Ethicity in the former USSR: How are Russians and Ukrainians different?

I am afraid this probably sounds ignorant, but I am trying to understand exactly how Russians and Ukrainians differ from each other (as ethnic groups, not as citizens of different countries.) I had kind of a vague notion that the dividing line was linguistic. However, apparently it is not that simple because there is Russian speaking Ukrainians, and they are distinct from ethnic Russian Ukrainians. So, is it mainly a cultural (though not necessarily linguistic) distinction? Or is it perceived in racial terms? Can a Ukrainian become a Russian by becoming “culturally Russian?” Is it a bright line or more of a Continuum? Published population statistics in former Soviet states seem to indicate that there is a sharp distinction between ethnic Russians and ethnic Ukrainians. OTOH, according to Wikipedia, Leonev Brezhnev identified as either Russian or Ukrainian at different periods of his life, and former Russian president Megledev is of partly Ukrainian ancestry, so apparently the line is at least somewhat porous. So, how exactly do Russians and Ukrainians perceive their differences?

It’s the same as any other ethnicity. Ukrainians are people who view themselves as Ukrainian, and Russians are people who view themselves as Russian.

That’s not really helpful for someone who is confused about the situation. Let me elaborate. They are two closely related ethnicities. Identification with one or the other is situational, and decided in part by:

  • nationality (citizenship), in Russia or in the Ukraine
  • language, Russian or Ukrainian (which are close but not quite mutually intelligible)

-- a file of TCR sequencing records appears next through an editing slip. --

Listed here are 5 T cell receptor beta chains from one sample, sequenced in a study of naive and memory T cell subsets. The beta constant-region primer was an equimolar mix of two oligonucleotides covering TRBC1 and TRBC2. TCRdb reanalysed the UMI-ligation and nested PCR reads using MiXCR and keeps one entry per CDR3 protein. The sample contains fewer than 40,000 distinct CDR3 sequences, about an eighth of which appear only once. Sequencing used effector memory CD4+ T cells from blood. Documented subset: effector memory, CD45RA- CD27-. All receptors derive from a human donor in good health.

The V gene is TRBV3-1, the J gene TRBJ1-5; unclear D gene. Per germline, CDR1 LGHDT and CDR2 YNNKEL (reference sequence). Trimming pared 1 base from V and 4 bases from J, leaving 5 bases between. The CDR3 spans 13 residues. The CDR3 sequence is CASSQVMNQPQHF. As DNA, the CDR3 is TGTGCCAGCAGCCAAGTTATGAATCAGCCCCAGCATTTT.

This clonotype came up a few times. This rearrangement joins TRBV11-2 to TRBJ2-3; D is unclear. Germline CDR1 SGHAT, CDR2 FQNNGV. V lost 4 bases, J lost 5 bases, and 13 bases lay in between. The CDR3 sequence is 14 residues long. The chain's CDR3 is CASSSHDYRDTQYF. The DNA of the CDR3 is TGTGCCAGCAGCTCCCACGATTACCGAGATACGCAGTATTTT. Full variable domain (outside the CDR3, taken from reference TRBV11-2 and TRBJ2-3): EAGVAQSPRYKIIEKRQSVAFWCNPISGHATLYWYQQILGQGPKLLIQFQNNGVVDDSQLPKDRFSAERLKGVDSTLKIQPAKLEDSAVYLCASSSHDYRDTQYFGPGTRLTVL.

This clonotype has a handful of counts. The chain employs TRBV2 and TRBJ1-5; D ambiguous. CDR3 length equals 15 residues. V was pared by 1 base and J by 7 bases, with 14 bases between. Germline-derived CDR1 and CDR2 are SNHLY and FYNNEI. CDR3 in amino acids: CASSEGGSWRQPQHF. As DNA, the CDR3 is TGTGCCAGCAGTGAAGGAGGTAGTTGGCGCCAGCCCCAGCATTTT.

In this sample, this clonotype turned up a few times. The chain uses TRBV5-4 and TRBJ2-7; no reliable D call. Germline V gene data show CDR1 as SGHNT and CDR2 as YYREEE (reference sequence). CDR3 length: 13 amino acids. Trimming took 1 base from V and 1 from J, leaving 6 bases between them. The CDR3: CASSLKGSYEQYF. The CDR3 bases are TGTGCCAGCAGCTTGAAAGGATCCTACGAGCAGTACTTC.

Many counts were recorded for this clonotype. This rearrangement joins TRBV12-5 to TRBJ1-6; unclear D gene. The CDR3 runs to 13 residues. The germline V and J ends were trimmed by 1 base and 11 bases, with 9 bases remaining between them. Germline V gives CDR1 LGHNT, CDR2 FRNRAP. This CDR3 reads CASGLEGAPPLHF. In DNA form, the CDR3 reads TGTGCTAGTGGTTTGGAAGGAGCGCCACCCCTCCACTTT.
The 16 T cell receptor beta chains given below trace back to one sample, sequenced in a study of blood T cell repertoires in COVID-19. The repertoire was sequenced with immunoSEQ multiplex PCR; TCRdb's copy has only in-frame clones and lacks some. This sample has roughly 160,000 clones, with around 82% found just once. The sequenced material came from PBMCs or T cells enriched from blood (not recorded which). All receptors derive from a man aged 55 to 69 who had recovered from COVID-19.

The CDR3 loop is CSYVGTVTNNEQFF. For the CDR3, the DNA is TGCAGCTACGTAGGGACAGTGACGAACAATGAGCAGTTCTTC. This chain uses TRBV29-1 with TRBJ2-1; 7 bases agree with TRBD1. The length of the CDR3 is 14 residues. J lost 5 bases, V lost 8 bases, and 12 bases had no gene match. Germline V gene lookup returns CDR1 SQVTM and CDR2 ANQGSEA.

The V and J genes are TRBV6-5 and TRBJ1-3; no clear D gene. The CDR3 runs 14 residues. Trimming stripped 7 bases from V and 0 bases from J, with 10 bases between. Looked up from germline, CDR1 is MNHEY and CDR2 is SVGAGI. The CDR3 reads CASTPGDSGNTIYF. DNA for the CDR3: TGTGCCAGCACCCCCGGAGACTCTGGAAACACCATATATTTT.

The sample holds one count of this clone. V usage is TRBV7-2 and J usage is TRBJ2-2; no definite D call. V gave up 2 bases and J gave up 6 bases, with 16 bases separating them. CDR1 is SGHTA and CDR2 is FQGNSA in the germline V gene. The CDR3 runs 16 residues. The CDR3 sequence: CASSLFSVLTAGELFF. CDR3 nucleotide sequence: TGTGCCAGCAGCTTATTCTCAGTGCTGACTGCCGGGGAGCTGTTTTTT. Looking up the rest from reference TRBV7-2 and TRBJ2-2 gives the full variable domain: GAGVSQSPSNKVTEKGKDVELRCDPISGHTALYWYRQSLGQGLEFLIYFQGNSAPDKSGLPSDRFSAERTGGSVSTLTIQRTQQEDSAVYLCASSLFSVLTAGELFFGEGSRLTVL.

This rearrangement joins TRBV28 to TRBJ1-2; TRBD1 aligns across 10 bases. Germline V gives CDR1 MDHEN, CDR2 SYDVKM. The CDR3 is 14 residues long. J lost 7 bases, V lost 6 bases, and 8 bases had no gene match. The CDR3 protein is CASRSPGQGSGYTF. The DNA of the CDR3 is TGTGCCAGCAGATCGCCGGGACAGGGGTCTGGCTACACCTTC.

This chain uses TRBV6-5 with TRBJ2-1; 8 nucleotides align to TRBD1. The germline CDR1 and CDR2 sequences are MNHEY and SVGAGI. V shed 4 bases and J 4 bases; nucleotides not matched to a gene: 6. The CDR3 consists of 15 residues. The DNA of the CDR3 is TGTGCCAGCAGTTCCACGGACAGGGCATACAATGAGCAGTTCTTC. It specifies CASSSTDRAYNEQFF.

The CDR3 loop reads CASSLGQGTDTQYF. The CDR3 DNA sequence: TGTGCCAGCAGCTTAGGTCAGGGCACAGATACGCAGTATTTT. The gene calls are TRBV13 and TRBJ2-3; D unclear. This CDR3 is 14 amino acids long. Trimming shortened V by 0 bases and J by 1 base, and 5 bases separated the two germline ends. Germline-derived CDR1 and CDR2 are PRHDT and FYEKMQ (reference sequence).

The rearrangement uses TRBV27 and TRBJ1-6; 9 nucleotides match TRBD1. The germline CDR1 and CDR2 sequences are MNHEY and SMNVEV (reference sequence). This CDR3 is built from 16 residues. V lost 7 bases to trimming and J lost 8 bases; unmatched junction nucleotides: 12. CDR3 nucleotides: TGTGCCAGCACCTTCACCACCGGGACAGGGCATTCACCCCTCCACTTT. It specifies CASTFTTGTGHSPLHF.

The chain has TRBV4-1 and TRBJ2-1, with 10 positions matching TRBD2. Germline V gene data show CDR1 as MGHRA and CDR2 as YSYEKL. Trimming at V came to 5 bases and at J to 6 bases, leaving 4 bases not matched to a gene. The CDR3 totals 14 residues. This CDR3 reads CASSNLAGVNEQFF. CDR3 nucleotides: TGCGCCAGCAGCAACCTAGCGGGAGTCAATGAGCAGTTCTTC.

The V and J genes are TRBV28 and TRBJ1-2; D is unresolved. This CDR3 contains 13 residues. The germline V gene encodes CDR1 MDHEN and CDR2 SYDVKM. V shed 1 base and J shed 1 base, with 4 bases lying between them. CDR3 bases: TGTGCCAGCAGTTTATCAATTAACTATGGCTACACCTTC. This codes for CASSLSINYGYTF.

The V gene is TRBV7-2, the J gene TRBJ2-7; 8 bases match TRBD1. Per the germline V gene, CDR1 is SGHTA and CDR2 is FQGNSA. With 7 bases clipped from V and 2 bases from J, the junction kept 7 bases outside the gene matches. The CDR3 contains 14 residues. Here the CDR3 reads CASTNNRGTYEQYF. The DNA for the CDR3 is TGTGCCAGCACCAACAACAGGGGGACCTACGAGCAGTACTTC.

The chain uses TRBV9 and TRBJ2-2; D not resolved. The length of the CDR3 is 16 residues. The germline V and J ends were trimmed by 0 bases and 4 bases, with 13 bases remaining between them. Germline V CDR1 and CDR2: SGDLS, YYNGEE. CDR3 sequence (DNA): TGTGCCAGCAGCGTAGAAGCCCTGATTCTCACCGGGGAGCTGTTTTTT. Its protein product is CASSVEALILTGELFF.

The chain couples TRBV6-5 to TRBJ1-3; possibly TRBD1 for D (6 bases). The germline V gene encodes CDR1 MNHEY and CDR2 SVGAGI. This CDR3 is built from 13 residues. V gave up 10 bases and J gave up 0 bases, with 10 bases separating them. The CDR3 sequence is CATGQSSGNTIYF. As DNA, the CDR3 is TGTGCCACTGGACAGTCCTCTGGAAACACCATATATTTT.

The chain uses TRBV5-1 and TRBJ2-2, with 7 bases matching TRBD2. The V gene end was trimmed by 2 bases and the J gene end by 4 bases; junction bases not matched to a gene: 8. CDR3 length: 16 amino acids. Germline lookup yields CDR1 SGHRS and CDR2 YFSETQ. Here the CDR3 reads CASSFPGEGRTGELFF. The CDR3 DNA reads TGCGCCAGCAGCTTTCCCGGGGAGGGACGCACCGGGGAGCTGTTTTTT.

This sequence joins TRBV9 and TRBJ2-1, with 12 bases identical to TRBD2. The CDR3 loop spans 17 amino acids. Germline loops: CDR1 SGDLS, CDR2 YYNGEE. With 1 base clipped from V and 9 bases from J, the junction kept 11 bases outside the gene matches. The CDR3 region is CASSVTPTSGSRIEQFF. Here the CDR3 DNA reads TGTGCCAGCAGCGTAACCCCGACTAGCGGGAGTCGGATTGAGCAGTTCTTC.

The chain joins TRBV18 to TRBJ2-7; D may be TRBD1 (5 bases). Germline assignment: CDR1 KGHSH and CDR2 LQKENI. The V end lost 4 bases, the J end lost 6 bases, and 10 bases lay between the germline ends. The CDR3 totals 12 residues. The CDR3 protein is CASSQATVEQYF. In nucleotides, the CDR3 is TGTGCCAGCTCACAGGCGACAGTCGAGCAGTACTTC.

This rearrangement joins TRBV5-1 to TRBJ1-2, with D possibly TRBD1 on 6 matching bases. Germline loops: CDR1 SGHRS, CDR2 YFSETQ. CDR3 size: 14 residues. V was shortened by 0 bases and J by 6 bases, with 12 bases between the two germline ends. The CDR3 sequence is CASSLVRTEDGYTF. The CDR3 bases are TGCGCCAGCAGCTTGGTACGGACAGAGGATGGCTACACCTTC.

• geography, in a historically Russian or Ukrainian area (which may or may not overlap with nationality)
  • heritage (not a big factor in Europe, but much bigger in North America)
  • social prestige (peer opinions of the various groups)
  • history (largely shared through big chunks of history, but not entirely)
  • politics—the Crimeans might be Ukrainian or Russian, depending on which way the winds are blowing
  • various subcultural practices that get identified with one group or the other.

Any given individual might be Russian, Ukrainian, neither, or both, but is usually only one at a time, depending on the context. Right now, I’d suggest that politics is a larger factor than normal, when language is more of a factor. I’m not an expert in either group, though, so I’m prepared to be wrong.

For most large groups of people and people who span borders, ethnicity is really complicated. I would say that Russian and Ukrainian are to modern ethnicities than began diverging in the Middle Ages and haven’t completely split yet, making it more of a porous border than between, say, either and a Navajo.

Ukrainian food is a lot better. I’ve eaten at a Ukrainian restaurant and love borshch (a soup) and pierogies. Those dumplings, OMG they are good.
http://www.activeukraine.com/five-best-ukraine-traditional-foods/

Also, Ukrainian women tend to be hotter.

Brezhnev emphasized his Russianness for political reasons. But overall, continuum sounds like a good term. There may be no possible way to tell X and Y apart, but due to culture, religion, history they are separate.

It’s pretty easy to tell them apart. In the Russian system of government, Man oppresses Man, while in the Ukrainian system it’s the other way around.

I have older linguistics books that refer to the Russian and Ukrainian languages as “Great Russian” and “Little Russian.”

Can you tell a Canadian from an American before he speaks? A Frenchman from a German, or a Tutsi from a Hutu? No - As said, It is just a matter of where you come from and where you see as ‘home’.

Before the Mongol conquest, Kiev was the political capital and cultural center of the Slavs in the region (known as “Kievan Rus”).

During Mongol rule, the languages and cultures started diverging. The three main branches are “great Russia” (centered on Moscow), “little Russia” (Ukraine, centered on Kiev), and “white Russia” (Belarus, centered on Minsk). Whether these are three separate languages, or one language with three dialects, is a matter of much debate.